Darrell Young has written so many books about Nikon digital cameras (this is number eight), he is now widely known as “Digital Darrell.”
“Few photographers will need more power than the Nikon D800/D800E can deliver,” Young contends. “With this camera, you are well equipped for years to come.”
He points out: “At 36.3-megapixel resolution, the D800 [and D800E] moves soundly into medium-format territory.” This Nikon camera “creates a 16×24-inch (40×60 cm) native print at 300 dpi (using FX format)….” And: “with careful post-processing and enlargement, the images can be made, as National Geographic photographer Jim Brandenburg says, ‘as large as a house!’”
Nikon D800/D800E cameras do come with a fairly detailed instruction manual. But Young’s 560-page how-to guide provides expanded coverage and explanations, clear step-by-step instructions, and many illustrations that show features and choices. He takes you literally from unpacking the golden Nikon box to initial set-up, and then all the way through the camera’s photography and video features, built-in flash and Nikon Creative Lighting System capabilities.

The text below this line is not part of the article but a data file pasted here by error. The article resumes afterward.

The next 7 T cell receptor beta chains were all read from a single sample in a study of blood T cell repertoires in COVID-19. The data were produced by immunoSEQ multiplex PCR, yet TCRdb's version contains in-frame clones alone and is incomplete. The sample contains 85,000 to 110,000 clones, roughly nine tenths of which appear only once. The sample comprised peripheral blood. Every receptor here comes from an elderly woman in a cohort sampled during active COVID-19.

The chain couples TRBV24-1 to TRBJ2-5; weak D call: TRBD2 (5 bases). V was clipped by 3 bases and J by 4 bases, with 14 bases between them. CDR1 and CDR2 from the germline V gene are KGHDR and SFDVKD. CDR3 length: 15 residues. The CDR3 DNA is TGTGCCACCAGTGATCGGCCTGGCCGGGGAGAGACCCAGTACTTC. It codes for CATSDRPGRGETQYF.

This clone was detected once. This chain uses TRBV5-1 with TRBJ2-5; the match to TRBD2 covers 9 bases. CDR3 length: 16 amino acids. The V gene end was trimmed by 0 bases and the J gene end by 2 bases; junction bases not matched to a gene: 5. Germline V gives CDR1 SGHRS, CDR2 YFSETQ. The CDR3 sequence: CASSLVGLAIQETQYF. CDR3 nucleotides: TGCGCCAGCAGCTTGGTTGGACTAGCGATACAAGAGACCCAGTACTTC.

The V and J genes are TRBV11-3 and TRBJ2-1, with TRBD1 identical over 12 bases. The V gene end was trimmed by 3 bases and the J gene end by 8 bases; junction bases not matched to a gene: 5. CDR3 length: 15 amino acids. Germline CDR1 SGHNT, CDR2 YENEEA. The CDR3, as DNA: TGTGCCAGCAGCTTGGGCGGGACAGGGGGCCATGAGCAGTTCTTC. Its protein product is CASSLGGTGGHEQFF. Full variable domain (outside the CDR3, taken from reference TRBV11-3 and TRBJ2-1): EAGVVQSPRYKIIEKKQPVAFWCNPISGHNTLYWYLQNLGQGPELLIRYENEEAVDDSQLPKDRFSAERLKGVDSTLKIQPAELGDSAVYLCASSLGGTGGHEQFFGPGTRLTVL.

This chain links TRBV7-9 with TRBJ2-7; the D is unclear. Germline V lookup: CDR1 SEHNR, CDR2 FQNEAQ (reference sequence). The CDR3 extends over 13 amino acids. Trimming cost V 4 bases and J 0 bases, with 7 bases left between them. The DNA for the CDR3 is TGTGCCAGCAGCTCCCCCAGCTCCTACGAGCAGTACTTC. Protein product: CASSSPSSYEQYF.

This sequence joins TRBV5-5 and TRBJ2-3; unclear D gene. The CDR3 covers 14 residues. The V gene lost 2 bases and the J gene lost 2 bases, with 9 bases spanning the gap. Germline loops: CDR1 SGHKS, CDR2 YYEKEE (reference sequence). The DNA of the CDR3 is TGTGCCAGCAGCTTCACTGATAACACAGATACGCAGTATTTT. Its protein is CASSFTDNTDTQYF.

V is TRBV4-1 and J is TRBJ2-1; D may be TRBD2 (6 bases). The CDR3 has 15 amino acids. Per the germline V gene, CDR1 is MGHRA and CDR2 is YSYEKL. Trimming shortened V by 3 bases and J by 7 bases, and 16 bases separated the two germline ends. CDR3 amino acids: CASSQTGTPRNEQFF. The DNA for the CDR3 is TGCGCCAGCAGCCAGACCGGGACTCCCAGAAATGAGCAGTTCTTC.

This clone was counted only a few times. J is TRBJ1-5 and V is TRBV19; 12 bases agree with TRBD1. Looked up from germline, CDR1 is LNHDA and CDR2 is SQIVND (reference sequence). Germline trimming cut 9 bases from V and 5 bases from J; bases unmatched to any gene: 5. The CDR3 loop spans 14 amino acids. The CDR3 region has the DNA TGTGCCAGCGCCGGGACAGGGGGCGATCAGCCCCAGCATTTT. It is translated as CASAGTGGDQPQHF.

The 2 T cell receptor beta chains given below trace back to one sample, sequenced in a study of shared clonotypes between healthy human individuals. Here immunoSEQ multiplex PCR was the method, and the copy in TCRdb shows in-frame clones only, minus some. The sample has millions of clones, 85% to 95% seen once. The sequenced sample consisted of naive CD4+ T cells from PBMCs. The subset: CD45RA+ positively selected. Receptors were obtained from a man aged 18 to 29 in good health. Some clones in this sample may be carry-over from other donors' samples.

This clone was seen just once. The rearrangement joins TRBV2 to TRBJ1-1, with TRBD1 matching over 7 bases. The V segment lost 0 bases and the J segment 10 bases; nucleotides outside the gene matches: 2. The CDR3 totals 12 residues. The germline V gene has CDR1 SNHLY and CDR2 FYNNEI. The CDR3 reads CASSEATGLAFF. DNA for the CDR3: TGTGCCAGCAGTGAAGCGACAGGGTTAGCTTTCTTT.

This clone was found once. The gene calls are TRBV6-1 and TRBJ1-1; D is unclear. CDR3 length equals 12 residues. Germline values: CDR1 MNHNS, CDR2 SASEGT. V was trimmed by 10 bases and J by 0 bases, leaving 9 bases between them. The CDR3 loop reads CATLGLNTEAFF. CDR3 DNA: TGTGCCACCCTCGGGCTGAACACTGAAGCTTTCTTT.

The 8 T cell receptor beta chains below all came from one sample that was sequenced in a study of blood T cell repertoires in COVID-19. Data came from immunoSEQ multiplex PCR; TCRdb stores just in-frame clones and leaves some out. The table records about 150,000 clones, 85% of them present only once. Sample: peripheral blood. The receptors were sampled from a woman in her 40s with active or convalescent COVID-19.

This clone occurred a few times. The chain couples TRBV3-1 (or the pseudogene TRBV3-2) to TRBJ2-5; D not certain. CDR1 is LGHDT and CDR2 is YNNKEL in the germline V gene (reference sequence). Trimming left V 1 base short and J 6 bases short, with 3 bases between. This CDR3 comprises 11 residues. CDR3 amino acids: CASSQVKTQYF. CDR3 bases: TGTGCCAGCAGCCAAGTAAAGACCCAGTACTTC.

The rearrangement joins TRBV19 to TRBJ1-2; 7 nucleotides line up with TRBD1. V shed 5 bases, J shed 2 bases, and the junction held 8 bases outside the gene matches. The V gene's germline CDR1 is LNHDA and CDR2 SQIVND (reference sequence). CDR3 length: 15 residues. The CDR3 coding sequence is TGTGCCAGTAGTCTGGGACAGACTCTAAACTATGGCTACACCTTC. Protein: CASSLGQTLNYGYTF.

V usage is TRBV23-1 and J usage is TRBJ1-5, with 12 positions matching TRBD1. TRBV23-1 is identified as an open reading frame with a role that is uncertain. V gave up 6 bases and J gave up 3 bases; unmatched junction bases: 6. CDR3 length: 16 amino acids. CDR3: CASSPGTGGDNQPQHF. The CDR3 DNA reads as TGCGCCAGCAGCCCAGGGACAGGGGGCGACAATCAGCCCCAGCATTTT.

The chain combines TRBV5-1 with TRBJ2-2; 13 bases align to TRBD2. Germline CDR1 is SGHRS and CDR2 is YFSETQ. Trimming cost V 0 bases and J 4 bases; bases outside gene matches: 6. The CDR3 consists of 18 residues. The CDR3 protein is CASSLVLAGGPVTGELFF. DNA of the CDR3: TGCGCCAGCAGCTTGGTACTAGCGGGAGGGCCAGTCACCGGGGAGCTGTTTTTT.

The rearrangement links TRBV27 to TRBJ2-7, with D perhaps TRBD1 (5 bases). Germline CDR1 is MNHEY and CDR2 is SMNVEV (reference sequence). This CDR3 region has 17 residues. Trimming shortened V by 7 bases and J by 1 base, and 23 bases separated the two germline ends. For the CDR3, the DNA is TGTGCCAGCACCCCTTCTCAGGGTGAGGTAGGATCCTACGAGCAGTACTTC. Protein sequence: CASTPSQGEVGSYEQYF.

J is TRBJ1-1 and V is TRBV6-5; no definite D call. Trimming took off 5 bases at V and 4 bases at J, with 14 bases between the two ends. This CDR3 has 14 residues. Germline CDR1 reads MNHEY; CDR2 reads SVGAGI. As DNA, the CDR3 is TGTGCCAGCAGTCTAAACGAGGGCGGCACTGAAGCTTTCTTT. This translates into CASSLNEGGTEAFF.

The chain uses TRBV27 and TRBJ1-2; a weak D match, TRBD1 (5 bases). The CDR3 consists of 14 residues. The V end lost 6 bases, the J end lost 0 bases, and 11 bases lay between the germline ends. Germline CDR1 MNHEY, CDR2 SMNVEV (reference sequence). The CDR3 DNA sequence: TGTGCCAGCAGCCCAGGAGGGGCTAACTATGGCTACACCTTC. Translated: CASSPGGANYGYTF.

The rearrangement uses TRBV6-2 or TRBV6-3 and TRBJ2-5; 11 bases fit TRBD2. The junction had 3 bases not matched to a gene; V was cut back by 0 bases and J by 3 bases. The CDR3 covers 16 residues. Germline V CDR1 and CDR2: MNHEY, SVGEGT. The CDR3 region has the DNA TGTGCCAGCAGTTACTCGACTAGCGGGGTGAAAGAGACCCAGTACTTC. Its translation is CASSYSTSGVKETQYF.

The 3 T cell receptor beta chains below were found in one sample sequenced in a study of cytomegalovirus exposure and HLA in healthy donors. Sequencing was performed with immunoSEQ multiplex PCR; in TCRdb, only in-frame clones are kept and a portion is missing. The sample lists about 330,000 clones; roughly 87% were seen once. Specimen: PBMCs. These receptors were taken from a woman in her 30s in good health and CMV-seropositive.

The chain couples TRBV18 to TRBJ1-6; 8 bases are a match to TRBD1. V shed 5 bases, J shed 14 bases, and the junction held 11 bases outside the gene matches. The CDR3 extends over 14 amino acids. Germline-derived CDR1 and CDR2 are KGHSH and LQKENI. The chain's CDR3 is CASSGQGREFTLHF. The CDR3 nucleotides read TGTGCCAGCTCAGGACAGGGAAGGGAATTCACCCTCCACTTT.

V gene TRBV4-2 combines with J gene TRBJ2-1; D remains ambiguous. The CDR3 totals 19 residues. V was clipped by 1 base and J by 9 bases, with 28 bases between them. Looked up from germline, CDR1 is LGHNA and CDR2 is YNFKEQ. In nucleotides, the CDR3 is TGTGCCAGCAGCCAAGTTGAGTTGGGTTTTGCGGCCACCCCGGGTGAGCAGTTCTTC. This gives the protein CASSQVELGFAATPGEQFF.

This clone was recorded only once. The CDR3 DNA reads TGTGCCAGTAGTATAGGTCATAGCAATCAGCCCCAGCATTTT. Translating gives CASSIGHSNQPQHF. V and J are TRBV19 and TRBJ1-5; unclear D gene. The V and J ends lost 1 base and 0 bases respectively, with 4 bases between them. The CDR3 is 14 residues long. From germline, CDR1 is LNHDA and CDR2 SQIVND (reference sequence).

D800/800E cameras can offer an intimidating array of choices and settings, particularly if you are new to digital photography and have bought a D800 or D800E to be your first digital single-lens reflex (DSLR) camera.
But Young calmly states: “There are five specific settings you should configure when you first turn on the camera, before you shoot any pictures. I’ll walk you through the settings. Later chapters will cover virtually all camera settings in detail.”
As you tackle those later chapters and get deeper into the camera’s settings, he recommends that you go through his book “with your camera in hand ready for configuration. There are literally hundreds of things to configure on this advanced HD-SLR,” he writes.
His text includes links to downloadable resources from two websites hosted by Nikonians Press and Rocky Nook. And Digital Darrell promises: “I intend to keep on adding material to Mastering the Nikon D800.”
— Si Dunn